The justice of your praise I of course believe – however ill qualified to judge. your censure:– there is a fault of story – a want of sufficient concatenation of events – perhaps inevitable from the subject. yet I have found no lack of interest in the readers – who have followed the story breathlessly – & nor do I see more motive – human motive for Huon [5]  – than Thalaba. – the poem compares more fairly with Vathek [6]  than with any existing work – & I think may stand by its side for invention. there are parts of the poetry which I cannot hope to surpass. yet I look with more pride to the truth & the soul that animates Joan of Arc. [7]  there is the individual Robert Southey there – & there is only his imagination in the enchanted fabric. for this also I build the hope – the confidence of my own immortality upon Madoc. because in a story diversified as that of Thalaba, human characters are well developed, human incidents well arranged – because it will be as new in the Epic as this is in the Romance, & assert a bolder claim to originality than has been asserted since the voice of Homer awoke its thousand echoes. – I expect with some wishfulness your remarks on the second volume. Book 8. the voyage in B. 11 [8]  – & the whole of the last book please me. – for power perhaps the incantation in B. 9 [9]  is of the strongest passages – it goes to the utmost bounds of metre. – I wish your judgement of the metre – for which thank Dr Sayers [10]  in my name. I had a dim boys perception of it before his book – which rectified some boys attempts.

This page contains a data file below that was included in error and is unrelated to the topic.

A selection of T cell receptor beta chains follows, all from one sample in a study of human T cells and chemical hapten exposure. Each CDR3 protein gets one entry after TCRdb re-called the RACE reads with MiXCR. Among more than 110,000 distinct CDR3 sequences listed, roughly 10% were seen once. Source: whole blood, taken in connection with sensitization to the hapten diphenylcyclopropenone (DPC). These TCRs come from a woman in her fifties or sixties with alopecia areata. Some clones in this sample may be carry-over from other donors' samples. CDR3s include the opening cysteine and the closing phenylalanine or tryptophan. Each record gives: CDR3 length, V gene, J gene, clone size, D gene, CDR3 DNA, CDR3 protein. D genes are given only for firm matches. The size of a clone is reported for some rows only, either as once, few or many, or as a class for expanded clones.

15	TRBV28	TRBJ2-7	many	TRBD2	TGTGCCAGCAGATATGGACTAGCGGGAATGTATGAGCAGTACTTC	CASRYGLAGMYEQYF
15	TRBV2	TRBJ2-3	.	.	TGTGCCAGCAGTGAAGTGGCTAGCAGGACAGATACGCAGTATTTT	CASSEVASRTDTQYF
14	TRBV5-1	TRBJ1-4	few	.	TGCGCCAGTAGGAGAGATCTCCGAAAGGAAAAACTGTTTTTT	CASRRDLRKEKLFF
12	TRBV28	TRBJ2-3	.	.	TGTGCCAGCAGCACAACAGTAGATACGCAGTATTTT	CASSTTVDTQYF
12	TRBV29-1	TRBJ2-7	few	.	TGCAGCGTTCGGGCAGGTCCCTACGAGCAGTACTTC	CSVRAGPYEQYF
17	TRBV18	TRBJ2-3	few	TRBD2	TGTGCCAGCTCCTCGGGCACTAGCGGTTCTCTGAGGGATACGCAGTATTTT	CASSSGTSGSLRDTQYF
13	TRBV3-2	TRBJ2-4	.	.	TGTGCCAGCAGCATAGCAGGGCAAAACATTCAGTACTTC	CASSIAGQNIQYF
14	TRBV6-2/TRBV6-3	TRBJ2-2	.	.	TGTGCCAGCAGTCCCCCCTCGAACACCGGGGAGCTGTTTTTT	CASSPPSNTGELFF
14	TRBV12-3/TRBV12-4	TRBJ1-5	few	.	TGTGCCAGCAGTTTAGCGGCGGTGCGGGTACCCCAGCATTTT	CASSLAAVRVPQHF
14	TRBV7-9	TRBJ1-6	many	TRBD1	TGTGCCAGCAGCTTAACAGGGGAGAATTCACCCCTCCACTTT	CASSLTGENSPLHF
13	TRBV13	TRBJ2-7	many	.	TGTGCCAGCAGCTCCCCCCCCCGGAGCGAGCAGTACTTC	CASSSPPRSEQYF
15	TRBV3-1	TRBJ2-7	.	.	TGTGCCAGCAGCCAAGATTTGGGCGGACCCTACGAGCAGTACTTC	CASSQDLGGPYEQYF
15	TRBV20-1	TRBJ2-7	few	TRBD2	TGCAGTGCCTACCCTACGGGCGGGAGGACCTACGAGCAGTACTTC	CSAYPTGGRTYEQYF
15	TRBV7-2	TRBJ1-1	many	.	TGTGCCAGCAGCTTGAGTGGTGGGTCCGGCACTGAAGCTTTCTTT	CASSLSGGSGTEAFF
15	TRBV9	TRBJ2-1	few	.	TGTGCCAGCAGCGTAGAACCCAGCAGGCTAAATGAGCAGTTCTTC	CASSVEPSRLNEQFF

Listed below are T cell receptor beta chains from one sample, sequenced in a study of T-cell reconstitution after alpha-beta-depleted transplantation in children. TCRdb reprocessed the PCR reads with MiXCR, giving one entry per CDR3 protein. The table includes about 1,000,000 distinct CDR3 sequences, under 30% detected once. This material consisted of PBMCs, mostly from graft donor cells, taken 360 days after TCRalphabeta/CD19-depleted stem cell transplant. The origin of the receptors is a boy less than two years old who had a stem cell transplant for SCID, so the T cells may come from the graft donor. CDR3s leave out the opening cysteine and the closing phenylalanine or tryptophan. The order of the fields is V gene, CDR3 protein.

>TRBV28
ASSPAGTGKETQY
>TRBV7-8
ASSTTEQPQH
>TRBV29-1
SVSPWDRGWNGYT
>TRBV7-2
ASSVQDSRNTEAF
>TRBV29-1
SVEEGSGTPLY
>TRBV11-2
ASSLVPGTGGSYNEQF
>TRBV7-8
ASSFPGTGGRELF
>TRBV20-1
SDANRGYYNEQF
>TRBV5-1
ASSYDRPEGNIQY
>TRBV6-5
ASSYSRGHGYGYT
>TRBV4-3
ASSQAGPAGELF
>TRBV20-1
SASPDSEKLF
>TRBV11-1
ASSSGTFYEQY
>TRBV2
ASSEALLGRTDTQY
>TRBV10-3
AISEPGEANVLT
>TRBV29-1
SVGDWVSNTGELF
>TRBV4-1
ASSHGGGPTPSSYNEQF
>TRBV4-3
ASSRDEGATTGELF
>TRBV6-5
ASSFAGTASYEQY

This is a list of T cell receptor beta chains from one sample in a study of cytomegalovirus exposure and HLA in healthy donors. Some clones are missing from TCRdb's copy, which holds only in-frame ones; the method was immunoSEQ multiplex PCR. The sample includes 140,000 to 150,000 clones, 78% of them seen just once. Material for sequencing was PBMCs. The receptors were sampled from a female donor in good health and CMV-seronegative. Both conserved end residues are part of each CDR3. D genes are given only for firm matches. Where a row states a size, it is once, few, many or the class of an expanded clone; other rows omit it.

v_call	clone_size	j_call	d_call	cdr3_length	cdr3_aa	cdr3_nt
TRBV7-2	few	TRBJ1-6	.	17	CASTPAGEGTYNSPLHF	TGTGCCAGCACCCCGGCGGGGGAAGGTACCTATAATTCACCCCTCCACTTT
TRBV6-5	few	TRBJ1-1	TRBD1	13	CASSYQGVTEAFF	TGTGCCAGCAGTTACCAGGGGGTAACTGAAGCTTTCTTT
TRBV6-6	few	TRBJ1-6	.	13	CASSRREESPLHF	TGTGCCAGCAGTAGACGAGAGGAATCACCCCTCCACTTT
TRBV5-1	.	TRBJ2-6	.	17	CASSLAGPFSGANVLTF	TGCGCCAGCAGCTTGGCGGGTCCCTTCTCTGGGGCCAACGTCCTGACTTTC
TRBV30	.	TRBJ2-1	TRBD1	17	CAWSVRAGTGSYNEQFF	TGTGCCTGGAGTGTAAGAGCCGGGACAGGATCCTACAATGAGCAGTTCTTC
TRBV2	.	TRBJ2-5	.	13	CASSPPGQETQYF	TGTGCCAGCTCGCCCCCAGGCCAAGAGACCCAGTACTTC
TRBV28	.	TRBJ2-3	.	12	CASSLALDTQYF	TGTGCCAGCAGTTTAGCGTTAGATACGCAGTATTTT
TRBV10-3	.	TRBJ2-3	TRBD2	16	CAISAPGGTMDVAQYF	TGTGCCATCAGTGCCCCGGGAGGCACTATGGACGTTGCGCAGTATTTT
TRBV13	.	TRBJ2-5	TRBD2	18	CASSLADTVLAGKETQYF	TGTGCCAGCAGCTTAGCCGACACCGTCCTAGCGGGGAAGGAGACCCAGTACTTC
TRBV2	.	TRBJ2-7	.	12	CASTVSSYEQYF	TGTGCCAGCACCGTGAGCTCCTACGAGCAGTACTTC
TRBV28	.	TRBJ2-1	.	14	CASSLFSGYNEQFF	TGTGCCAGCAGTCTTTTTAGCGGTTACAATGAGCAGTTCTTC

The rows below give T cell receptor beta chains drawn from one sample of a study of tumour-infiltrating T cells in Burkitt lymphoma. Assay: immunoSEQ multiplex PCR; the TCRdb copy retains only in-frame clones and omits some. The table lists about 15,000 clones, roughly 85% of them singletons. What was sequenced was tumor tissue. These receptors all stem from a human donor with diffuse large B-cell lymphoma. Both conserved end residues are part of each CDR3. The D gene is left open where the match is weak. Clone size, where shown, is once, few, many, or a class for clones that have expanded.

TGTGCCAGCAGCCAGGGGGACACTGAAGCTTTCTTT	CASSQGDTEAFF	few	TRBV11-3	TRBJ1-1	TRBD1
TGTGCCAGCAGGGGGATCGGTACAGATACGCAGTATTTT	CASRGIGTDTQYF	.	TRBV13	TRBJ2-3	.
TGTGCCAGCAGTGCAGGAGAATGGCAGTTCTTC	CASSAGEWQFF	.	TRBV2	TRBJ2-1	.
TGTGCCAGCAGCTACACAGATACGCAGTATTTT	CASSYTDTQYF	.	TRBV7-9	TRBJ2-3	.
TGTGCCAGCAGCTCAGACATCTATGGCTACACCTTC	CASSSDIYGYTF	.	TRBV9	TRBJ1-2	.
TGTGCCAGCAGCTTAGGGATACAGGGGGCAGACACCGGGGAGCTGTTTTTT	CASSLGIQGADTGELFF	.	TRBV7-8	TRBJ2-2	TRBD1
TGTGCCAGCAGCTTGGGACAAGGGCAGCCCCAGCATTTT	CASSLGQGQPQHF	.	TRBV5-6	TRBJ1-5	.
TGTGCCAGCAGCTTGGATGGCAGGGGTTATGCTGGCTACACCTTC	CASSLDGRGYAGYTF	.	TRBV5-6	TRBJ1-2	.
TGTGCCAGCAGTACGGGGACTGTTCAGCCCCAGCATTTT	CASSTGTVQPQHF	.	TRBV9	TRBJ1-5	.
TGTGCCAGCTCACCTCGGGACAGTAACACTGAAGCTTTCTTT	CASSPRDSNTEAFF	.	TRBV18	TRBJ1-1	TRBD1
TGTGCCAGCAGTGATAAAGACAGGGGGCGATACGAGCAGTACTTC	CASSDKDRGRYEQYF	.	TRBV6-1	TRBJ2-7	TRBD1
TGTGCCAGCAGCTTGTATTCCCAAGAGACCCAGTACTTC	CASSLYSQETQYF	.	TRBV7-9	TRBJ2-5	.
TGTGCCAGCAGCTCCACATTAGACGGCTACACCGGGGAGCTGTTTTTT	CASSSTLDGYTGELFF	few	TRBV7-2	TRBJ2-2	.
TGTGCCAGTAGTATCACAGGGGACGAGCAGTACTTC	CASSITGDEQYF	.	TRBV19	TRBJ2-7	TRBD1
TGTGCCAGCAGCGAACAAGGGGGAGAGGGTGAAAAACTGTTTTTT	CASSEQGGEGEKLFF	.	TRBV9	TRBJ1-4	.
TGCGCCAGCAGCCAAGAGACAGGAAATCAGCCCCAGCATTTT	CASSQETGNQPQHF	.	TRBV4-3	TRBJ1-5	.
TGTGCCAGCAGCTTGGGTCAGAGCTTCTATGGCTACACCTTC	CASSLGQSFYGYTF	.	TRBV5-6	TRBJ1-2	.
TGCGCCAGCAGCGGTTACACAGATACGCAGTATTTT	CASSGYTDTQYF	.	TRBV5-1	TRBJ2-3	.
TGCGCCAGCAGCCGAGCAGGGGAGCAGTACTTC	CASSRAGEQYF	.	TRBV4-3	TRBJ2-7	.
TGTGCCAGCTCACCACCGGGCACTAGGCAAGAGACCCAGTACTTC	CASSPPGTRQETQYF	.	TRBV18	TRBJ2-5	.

I am so entirely satisfied with Henrys situation – that were I on the spot – eyes & ears would be useless, & only my tongue wanted to find out phras[MS torn] & approbation. soon he shall hear from me – when his shirts come which are making – & his Thalaba which is at the book-binders to be drest in my livery. it would be well, if he had my example before him, to stimulate an independant frugality – a difficult virtue – but of all the most necessary – to teach him that the pleasure of forbearance is ever greater than of indulgence. Madame Guyon [11]  affords an odd exemplification – self denial became to her so great an enjoyment – that she actually began at last to indulge – as a new way of penance.

Give me a letter soon. directing to Mr Danvers’s. Kingsdown. Bristol.

God bless you –

Yrs affectionately

Robert Southey.

Tuesday July 27. 1801.

Notes

* Address: To/ Mr Wm Taylor Junr/ Surry Street/ Norwich/ Single
Postmarks: BRISTOL/ JUL 28 1801; [illegible]
Endorsement: Ansd 1 August
MS: Huntington Library, HM 4829
Previously published: J. W. Robberds (ed.), A Memoir of the Life and Writings of the Late William Taylor of Norwich, 2 vols (London, 1843), I, pp. 369-372. BACK

[1] The proposal by Wynn that Southey should become Secretary to Sir William Drummond (c. 1770-1828; DNB), classical scholar, poet and diplomat; Charge d’Affaires in Denmark 1800-1801, Minister-Plenipotentiary in Naples 1801-1803 and 1807-1808, and Ambassador to the Ottoman Empire in 1803. BACK

[2] Southey had written a complete version of Madoc in 1797-1799. Longman and his partner Owen Rees published Madoc in 1805 and The Curse of Kehama in 1810. BACK

[3] For Southey’s plan for the Curse of Kehama (1810), see Common-Place Book, ed. John Wood Warter, 4 series (London, 1849–1850), IV, pp. 12-15. BACK

[4] Common-Place Book, ed. John Wood Warter, 4 series (London, 1849–1850), IV, p. 12. BACK

[5] Huon was the central figure in Christoph Martin Wieland (1733-1813), Oberon (1780). BACK

[6] William Beckford (1760-1844; DNB), An Arabian Tale, from an Unpublished Manuscript (1786). BACK

[7] Southey’s Joan of Arc (1796). BACK

[8] Thalaba the Destroyer (1801), Book 11, lines 423-531. BACK

[9] Thalaba the Destroyer (1801), Book 9, lines 51-81. BACK

[10] Frank Sayers (1763-1817; DNB), a poet Southey had long admired. BACK

[11] Jeanne-Marie Bouvier de la Motte-Guyon (1648-1717), French mystical writer. BACK

Published @ RC

August 2011